Snowden in charm offensive in Brazil's press

Snowden was granted one-year asylum status by Russia and is living in an undisclosed location

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Intelligence leaker Edward Snowden, who has been granted temporary asylum in Russia and faces U.S. espionage charges, on Sunday lauded Brazil's vibrant democracy.

The rogue U.S. intelligence analyst unsuccessfully sought asylum in Brazil, as well as in other countries, in July before he was granted temporary refuge in Russia.

But his busy charm offensive with the Brazilian government and people this week may mean he is hoping for a fresh look from President Dilma Rousseff's government -- perhaps for asylum or a humanitarian visa.

In an interview Sunday with Globo television, Snowden said by email and through an attorney that he could not imagine swapping intelligence for favors. He also said he did not think that would be of interest to Brasilia.

He called Brazil "one of the most interesting and vibrant democracies in the world."

Just Tuesday, the prestige daily Folha de Sao Paulo ran "an open letter to the Brazilian people" by Snowden in which he said he stood ready to help the Brazilian Senate's investigation of U.S. eavesdropping on Brazilian targets.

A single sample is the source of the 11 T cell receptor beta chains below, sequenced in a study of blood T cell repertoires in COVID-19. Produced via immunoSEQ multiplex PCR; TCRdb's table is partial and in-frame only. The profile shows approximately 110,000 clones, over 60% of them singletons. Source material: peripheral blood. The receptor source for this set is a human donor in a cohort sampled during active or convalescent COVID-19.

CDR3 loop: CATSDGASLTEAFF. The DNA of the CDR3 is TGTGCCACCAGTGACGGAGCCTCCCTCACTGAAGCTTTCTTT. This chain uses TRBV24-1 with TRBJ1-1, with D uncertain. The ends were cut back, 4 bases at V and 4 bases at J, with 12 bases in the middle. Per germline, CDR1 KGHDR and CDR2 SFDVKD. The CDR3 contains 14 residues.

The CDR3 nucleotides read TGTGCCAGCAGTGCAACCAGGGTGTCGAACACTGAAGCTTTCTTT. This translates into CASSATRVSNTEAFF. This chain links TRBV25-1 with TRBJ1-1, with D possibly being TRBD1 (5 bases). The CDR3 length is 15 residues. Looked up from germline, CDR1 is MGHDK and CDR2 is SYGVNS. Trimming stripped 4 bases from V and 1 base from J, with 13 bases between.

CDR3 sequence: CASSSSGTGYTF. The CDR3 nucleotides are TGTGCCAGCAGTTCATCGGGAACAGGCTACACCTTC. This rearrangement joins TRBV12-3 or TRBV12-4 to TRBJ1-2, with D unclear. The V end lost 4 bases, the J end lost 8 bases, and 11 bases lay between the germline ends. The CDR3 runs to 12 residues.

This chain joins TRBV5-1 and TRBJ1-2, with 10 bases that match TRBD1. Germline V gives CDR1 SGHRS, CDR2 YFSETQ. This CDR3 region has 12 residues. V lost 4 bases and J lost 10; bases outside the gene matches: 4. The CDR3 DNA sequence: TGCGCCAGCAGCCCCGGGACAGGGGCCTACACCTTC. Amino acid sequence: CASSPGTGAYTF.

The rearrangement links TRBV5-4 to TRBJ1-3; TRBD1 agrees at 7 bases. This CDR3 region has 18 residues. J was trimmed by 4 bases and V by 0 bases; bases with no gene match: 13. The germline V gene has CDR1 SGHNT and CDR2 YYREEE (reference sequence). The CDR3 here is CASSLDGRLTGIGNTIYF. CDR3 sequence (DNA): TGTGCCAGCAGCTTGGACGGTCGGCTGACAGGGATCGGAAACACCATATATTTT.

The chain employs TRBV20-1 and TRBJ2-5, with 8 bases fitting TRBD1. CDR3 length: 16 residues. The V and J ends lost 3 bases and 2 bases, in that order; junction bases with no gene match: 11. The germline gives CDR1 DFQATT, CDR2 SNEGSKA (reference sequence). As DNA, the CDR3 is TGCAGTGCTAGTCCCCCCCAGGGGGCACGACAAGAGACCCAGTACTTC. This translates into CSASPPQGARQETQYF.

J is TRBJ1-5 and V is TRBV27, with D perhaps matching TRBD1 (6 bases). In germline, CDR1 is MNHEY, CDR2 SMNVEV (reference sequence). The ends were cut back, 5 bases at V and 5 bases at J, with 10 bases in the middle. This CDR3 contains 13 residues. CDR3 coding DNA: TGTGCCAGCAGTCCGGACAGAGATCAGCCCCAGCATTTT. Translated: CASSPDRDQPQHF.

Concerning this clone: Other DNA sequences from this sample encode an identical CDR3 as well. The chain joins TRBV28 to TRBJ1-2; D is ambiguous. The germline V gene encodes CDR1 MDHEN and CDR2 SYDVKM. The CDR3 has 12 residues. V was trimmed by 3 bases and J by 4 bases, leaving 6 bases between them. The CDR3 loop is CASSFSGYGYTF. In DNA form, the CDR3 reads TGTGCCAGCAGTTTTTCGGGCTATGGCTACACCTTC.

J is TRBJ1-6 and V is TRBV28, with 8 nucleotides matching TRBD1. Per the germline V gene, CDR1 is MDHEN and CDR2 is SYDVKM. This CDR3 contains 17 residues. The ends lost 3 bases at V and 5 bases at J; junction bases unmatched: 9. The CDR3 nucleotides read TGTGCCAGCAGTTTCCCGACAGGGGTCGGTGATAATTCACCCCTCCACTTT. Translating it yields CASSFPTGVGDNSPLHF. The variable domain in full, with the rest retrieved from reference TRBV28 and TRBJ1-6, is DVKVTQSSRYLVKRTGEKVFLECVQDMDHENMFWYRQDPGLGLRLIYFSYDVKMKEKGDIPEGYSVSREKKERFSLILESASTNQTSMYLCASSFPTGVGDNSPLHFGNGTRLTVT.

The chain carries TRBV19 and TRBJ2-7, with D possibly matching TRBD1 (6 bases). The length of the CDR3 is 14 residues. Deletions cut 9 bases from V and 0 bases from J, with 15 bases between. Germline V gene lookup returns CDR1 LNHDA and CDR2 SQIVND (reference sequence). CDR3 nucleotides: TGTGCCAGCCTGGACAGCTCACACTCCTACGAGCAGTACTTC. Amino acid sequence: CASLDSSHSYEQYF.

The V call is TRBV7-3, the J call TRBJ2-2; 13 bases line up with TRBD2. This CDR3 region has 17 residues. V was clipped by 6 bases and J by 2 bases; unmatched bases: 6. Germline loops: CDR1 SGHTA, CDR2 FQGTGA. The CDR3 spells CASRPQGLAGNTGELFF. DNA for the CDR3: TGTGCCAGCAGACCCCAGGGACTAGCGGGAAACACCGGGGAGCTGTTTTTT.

In August, Snowden was granted one-year asylum status by Russia and is living in an undisclosed location. Recently his Russian lawyer said he had started working for a major website to earn some money after running out of cash.

His leaks showed that the United States had spied on state leaders, including Rousseff and German Chancellor Angela Merkel, causing a diplomatic scandal.

Additionally, Brazilian media reported Sunday that Rousseff has said Snowden never made a formal request for asylum here.

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